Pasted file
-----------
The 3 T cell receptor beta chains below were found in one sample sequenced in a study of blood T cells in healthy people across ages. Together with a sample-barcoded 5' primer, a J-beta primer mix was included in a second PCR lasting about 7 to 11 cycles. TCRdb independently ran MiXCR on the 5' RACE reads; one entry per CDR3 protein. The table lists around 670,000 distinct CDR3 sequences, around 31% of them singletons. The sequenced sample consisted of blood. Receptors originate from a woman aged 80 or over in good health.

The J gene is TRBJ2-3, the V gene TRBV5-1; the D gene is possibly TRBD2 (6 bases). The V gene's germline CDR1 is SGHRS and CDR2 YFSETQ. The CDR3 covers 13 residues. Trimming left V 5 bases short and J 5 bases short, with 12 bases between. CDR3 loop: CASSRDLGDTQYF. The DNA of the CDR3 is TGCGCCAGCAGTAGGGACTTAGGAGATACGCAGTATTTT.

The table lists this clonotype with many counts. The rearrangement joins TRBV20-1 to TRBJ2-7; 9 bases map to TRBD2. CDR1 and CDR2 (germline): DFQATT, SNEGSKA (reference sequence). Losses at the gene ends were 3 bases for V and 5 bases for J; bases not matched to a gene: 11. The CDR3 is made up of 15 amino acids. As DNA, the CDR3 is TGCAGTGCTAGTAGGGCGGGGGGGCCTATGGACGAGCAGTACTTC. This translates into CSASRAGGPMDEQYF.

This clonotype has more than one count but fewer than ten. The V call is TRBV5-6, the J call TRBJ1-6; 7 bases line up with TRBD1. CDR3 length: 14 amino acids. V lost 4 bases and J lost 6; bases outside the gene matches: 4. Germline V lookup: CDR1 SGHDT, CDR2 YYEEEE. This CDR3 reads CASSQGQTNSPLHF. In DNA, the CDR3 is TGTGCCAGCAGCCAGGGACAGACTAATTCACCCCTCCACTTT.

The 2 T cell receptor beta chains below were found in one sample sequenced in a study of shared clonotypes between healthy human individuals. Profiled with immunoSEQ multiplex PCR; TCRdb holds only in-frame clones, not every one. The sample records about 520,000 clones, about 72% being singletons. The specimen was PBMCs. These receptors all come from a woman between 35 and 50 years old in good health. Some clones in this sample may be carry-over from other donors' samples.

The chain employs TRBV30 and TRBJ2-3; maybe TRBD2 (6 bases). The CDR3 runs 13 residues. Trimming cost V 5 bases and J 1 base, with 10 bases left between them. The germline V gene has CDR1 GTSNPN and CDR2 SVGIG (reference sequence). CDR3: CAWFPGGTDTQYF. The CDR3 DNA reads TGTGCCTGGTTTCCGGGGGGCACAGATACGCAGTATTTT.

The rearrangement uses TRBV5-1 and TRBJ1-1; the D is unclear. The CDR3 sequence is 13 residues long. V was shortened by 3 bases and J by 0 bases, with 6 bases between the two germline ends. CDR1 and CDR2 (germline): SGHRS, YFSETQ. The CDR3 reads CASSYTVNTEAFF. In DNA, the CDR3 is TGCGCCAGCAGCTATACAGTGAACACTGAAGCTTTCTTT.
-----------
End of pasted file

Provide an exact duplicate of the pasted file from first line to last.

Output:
The 3 T cell receptor beta chains below were found in one sample sequenced in a study of blood T cells in healthy people across ages. Together with a sample-barcoded 5' primer, a J-beta primer mix was included in a second PCR lasting about 7 to 11 cycles. TCRdb independently ran MiXCR on the 5' RACE reads; one entry per CDR3 protein. The table lists around 670,000 distinct CDR3 sequences, around 31% of them singletons. The sequenced sample consisted of blood. Receptors originate from a woman aged 80 or over in good health.

The J gene is TRBJ2-3, the V gene TRBV5-1; the D gene is possibly TRBD2 (6 bases). The V gene's germline CDR1 is SGHRS and CDR2 YFSETQ. The CDR3 covers 13 residues. Trimming left V 5 bases short and J 5 bases short, with 12 bases between. CDR3 loop: CASSRDLGDTQYF. The DNA of the CDR3 is TGCGCCAGCAGTAGGGACTTAGGAGATACGCAGTATTTT.

The table lists this clonotype with many counts. The rearrangement joins TRBV20-1 to TRBJ2-7; 9 bases map to TRBD2. CDR1 and CDR2 (germline): DFQATT, SNEGSKA (reference sequence). Losses at the gene ends were 3 bases for V and 5 bases for J; bases not matched to a gene: 11. The CDR3 is made up of 15 amino acids. As DNA, the CDR3 is TGCAGTGCTAGTAGGGCGGGGGGGCCTATGGACGAGCAGTACTTC. This translates into CSASRAGGPMDEQYF.

This clonotype has more than one count but fewer than ten. The V call is TRBV5-6, the J call TRBJ1-6; 7 bases line up with TRBD1. CDR3 length: 14 amino acids. V lost 4 bases and J lost 6; bases outside the gene matches: 4. Germline V lookup: CDR1 SGHDT, CDR2 YYEEEE. This CDR3 reads CASSQGQTNSPLHF. In DNA, the CDR3 is TGTGCCAGCAGCCAGGGACAGACTAATTCACCCCTCCACTTT.

The 2 T cell receptor beta chains below were found in one sample sequenced in a study of shared clonotypes between healthy human individuals. Profiled with immunoSEQ multiplex PCR; TCRdb holds only in-frame clones, not every one. The sample records about 520,000 clones, about 72% being singletons. The specimen was PBMCs. These receptors all come from a woman between 35 and 50 years old in good health. Some clones in this sample may be carry-over from other donors' samples.

The chain employs TRBV30 and TRBJ2-3; maybe TRBD2 (6 bases). The CDR3 runs 13 residues. Trimming cost V 5 bases and J 1 base, with 10 bases left between them. The germline V gene has CDR1 GTSNPN and CDR2 SVGIG (reference sequence). CDR3: CAWFPGGTDTQYF. The CDR3 DNA reads TGTGCCTGGTTTCCGGGGGGCACAGATACGCAGTATTTT.

The rearrangement uses TRBV5-1 and TRBJ1-1; the D is unclear. The CDR3 sequence is 13 residues long. V was shortened by 3 bases and J by 0 bases, with 6 bases between the two germline ends. CDR1 and CDR2 (germline): SGHRS, YFSETQ. The CDR3 reads CASSYTVNTEAFF. In DNA, the CDR3 is TGCGCCAGCAGCTATACAGTGAACACTGAAGCTTTCTTT.